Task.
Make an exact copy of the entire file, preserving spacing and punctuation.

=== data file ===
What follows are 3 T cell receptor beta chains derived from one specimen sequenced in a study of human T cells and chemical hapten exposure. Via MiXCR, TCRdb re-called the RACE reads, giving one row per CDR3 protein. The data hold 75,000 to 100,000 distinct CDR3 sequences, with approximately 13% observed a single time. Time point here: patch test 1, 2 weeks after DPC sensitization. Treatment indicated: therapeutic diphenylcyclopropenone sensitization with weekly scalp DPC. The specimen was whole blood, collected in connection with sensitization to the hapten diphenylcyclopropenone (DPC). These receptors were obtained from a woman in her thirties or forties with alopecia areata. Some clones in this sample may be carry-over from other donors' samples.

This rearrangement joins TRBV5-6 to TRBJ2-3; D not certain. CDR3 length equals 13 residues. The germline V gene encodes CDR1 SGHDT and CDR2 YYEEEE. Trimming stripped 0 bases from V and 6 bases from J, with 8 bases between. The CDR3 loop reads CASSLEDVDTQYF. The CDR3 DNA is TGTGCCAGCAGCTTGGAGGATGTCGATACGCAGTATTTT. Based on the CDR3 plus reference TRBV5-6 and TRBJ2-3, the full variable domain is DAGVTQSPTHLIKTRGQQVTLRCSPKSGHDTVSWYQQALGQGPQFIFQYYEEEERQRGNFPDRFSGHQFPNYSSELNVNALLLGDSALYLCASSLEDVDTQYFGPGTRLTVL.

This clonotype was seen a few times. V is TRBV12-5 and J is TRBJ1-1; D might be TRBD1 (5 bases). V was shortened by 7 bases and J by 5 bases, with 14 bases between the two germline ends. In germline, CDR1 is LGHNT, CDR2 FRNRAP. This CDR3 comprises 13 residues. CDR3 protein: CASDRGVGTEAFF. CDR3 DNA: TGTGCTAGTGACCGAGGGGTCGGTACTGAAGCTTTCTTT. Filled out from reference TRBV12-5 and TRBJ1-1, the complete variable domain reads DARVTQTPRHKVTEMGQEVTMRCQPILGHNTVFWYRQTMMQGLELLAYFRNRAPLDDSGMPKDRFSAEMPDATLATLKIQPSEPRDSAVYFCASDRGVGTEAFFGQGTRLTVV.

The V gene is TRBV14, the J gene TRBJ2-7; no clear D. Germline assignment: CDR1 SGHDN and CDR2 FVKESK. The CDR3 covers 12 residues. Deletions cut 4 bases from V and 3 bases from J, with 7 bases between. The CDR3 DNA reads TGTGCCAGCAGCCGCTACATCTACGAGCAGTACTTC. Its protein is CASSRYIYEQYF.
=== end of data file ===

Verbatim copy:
What follows are 3 T cell receptor beta chains derived from one specimen sequenced in a study of human T cells and chemical hapten exposure. Via MiXCR, TCRdb re-called the RACE reads, giving one row per CDR3 protein. The data hold 75,000 to 100,000 distinct CDR3 sequences, with approximately 13% observed a single time. Time point here: patch test 1, 2 weeks after DPC sensitization. Treatment indicated: therapeutic diphenylcyclopropenone sensitization with weekly scalp DPC. The specimen was whole blood, collected in connection with sensitization to the hapten diphenylcyclopropenone (DPC). These receptors were obtained from a woman in her thirties or forties with alopecia areata. Some clones in this sample may be carry-over from other donors' samples.

This rearrangement joins TRBV5-6 to TRBJ2-3; D not certain. CDR3 length equals 13 residues. The germline V gene encodes CDR1 SGHDT and CDR2 YYEEEE. Trimming stripped 0 bases from V and 6 bases from J, with 8 bases between. The CDR3 loop reads CASSLEDVDTQYF. The CDR3 DNA is TGTGCCAGCAGCTTGGAGGATGTCGATACGCAGTATTTT. Based on the CDR3 plus reference TRBV5-6 and TRBJ2-3, the full variable domain is DAGVTQSPTHLIKTRGQQVTLRCSPKSGHDTVSWYQQALGQGPQFIFQYYEEEERQRGNFPDRFSGHQFPNYSSELNVNALLLGDSALYLCASSLEDVDTQYFGPGTRLTVL.

This clonotype was seen a few times. V is TRBV12-5 and J is TRBJ1-1; D might be TRBD1 (5 bases). V was shortened by 7 bases and J by 5 bases, with 14 bases between the two germline ends. In germline, CDR1 is LGHNT, CDR2 FRNRAP. This CDR3 comprises 13 residues. CDR3 protein: CASDRGVGTEAFF. CDR3 DNA: TGTGCTAGTGACCGAGGGGTCGGTACTGAAGCTTTCTTT. Filled out from reference TRBV12-5 and TRBJ1-1, the complete variable domain reads DARVTQTPRHKVTEMGQEVTMRCQPILGHNTVFWYRQTMMQGLELLAYFRNRAPLDDSGMPKDRFSAEMPDATLATLKIQPSEPRDSAVYFCASDRGVGTEAFFGQGTRLTVV.

The V gene is TRBV14, the J gene TRBJ2-7; no clear D. Germline assignment: CDR1 SGHDN and CDR2 FVKESK. The CDR3 covers 12 residues. Deletions cut 4 bases from V and 3 bases from J, with 7 bases between. The CDR3 DNA reads TGTGCCAGCAGCCGCTACATCTACGAGCAGTACTTC. Its protein is CASSRYIYEQYF.